The existing Volvo C30, S40 and V50 models will all benefit from a Start/Stop system.
This means CO2 emissions of just 104g/km for the Volvo C30, and 107g/km for the S40 and V50 – down from an already impressive 115g/km and 118g/km for the current Volvo DRIVe cars.
As for fuel economy, the 1.6D engine will now return 72.4mpg in the C30 and 70.6mpg in the S40 and V50. The brand new third generation Toyota Prius can do no better – although that does use petrol rather than diesel.
More controversially, this 1.6-litre turbodiesel engine also makes its way into DRIVe versions of the V70 estate and forthcoming facelifted S80 saloon.
With a slightly different state of tune (if the same 109bhp / 240Nm of torque) and the usual eco modifications, this will bring both these big cars down to just 129g/km CO2, with an accompanying 57.6mpg. Highly commendable.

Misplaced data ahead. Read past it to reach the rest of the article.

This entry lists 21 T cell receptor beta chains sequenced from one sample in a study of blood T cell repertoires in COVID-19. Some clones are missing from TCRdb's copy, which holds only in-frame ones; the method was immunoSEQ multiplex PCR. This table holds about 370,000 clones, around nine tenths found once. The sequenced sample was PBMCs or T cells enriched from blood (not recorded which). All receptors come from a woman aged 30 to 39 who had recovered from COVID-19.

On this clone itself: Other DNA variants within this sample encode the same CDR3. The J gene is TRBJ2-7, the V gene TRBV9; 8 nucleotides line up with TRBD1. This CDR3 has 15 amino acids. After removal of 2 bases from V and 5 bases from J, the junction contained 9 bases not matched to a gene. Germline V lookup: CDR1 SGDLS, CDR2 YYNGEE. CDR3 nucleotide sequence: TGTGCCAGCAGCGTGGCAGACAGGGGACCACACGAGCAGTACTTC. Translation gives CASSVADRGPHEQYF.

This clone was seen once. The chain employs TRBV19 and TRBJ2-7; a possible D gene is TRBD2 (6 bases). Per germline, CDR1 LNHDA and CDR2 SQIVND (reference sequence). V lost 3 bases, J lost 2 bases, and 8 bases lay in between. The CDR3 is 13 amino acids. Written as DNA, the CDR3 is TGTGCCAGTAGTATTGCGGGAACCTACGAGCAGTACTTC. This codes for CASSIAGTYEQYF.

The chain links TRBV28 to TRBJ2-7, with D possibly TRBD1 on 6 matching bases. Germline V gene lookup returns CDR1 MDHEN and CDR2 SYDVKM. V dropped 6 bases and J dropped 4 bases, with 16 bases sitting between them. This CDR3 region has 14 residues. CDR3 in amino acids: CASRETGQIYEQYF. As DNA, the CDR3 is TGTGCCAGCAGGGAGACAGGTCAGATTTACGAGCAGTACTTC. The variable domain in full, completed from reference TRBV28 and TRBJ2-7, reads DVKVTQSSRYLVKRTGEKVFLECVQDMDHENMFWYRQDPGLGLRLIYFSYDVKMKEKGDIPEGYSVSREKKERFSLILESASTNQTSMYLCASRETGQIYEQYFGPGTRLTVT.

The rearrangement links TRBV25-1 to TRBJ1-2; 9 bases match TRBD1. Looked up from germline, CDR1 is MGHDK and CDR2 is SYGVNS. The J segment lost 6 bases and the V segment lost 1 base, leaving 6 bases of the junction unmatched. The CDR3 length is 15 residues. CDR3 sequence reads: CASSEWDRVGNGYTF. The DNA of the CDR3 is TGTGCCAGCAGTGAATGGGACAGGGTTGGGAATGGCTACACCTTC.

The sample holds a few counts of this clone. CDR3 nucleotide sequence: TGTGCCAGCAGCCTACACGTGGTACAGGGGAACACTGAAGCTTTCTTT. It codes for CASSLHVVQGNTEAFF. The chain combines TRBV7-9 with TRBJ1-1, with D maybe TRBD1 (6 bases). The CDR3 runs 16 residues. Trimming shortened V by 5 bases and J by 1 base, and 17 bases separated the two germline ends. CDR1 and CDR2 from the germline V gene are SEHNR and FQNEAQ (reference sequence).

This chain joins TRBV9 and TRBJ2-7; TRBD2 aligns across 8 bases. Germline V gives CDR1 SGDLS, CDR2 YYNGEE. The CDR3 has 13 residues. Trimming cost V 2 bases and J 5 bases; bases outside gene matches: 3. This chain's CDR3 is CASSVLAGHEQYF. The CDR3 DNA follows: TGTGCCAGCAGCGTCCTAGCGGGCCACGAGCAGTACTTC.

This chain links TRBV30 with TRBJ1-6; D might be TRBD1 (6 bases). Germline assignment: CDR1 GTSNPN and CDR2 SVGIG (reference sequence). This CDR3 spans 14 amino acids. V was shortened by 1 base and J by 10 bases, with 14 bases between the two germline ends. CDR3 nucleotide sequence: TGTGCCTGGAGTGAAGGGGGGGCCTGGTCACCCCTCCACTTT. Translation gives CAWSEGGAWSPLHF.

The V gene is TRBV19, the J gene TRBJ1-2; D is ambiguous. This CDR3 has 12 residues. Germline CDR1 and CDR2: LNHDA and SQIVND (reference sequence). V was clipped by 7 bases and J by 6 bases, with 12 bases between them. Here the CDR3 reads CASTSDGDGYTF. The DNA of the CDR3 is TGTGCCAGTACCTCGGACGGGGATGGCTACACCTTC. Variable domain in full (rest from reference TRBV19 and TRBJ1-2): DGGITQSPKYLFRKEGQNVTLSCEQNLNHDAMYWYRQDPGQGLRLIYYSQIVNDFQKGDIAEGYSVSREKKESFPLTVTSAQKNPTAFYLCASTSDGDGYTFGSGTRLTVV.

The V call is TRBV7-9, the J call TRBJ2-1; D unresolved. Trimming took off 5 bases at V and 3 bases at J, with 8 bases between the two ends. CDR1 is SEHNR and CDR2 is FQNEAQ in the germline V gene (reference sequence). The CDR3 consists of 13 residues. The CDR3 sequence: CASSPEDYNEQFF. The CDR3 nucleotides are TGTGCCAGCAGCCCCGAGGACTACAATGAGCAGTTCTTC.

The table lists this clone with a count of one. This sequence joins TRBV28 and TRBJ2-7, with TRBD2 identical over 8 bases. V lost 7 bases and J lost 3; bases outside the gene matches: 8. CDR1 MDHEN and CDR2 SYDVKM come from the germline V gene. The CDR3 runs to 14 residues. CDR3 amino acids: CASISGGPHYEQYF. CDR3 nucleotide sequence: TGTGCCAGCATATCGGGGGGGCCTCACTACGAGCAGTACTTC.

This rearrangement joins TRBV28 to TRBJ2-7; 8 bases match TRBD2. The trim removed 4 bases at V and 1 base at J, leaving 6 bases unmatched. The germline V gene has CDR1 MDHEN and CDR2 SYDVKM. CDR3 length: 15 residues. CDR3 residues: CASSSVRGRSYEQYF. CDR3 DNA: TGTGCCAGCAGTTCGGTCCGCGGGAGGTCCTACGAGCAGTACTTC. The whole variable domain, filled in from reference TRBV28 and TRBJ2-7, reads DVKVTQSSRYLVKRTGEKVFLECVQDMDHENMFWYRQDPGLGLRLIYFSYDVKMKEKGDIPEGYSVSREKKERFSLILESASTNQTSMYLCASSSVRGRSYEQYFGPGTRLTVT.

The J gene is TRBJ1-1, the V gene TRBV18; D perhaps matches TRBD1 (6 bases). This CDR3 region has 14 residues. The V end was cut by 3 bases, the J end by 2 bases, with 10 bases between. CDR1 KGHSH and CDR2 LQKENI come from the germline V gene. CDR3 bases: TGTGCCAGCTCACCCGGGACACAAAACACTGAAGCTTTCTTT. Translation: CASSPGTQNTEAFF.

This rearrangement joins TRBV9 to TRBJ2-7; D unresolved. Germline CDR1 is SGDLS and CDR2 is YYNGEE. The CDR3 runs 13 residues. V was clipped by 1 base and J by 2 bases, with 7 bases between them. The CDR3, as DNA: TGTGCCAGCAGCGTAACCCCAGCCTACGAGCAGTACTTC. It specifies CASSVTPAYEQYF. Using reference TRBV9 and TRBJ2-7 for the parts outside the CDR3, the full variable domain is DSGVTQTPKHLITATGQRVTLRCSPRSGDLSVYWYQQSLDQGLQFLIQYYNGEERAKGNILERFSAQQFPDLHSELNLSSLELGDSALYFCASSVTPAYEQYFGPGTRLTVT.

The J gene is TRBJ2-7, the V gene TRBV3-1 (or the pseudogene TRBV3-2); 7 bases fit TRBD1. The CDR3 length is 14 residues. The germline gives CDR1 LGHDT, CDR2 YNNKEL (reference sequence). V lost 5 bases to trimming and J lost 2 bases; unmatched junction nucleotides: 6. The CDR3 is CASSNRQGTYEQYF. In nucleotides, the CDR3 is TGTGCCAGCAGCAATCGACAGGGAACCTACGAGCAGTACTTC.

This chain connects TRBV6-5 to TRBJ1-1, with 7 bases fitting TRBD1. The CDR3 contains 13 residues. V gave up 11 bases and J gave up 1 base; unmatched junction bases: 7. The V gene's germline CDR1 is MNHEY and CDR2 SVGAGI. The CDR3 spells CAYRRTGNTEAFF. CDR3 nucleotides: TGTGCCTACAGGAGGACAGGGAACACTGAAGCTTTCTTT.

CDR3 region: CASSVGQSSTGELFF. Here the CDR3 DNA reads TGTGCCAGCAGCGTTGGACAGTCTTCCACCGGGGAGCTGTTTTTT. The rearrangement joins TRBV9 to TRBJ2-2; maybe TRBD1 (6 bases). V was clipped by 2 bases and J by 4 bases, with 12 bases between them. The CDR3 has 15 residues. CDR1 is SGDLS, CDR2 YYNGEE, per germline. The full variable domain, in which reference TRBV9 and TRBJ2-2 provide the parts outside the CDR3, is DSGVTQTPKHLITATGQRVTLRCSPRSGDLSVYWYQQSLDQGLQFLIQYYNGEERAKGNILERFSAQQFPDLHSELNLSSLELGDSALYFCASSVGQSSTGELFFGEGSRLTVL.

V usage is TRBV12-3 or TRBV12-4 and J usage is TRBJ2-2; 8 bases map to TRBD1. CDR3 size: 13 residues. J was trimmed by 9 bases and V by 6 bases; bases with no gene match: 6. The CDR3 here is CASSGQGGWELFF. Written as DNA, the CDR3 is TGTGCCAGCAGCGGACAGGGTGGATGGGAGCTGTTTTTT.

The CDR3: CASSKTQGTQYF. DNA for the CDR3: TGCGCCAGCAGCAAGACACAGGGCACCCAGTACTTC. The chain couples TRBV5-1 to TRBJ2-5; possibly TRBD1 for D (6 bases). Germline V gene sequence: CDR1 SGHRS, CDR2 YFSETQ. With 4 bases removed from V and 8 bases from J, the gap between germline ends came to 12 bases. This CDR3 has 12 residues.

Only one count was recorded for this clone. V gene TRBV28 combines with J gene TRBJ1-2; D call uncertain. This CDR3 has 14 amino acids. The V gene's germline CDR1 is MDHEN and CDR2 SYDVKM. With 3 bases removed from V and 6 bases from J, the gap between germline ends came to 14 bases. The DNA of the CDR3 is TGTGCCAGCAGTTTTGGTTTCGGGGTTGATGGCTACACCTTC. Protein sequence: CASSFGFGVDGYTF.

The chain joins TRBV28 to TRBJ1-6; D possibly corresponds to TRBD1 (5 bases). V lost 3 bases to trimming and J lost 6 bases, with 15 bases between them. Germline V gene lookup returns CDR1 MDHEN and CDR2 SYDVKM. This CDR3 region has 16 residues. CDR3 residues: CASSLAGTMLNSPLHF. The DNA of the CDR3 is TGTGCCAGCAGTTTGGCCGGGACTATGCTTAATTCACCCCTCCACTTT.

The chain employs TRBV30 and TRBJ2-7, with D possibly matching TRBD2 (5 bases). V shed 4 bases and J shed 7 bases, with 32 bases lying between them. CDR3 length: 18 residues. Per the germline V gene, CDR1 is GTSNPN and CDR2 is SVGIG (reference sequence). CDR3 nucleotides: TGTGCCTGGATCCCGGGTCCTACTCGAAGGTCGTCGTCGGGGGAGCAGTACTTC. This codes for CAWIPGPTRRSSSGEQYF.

However, performance figures are yet to be revealed – and Car Dealer does wonder how such a small engine will cope with all that mass.
Volvo has also announced DRIVe versions of the XC60 SUV and XC70 lifestyle estate.
These use a special version of Volvo’s venerable 175bhp 2.4D turbodiesel plus front-wheel drive instead of four-wheel drive to achieve 159g/km CO2 and 47.1mpg.
This makes the XC60 the first premium SUV to drop below the 160g/km ‘Writing Down Allowance’ threshold for company car drivers, which comes into effect 1 April.
Pricing details for all these DRIVe Volvos will be confirmed closer to launch. They make their public debut at the Geneva Motor Show next week.
By CJ Hubbard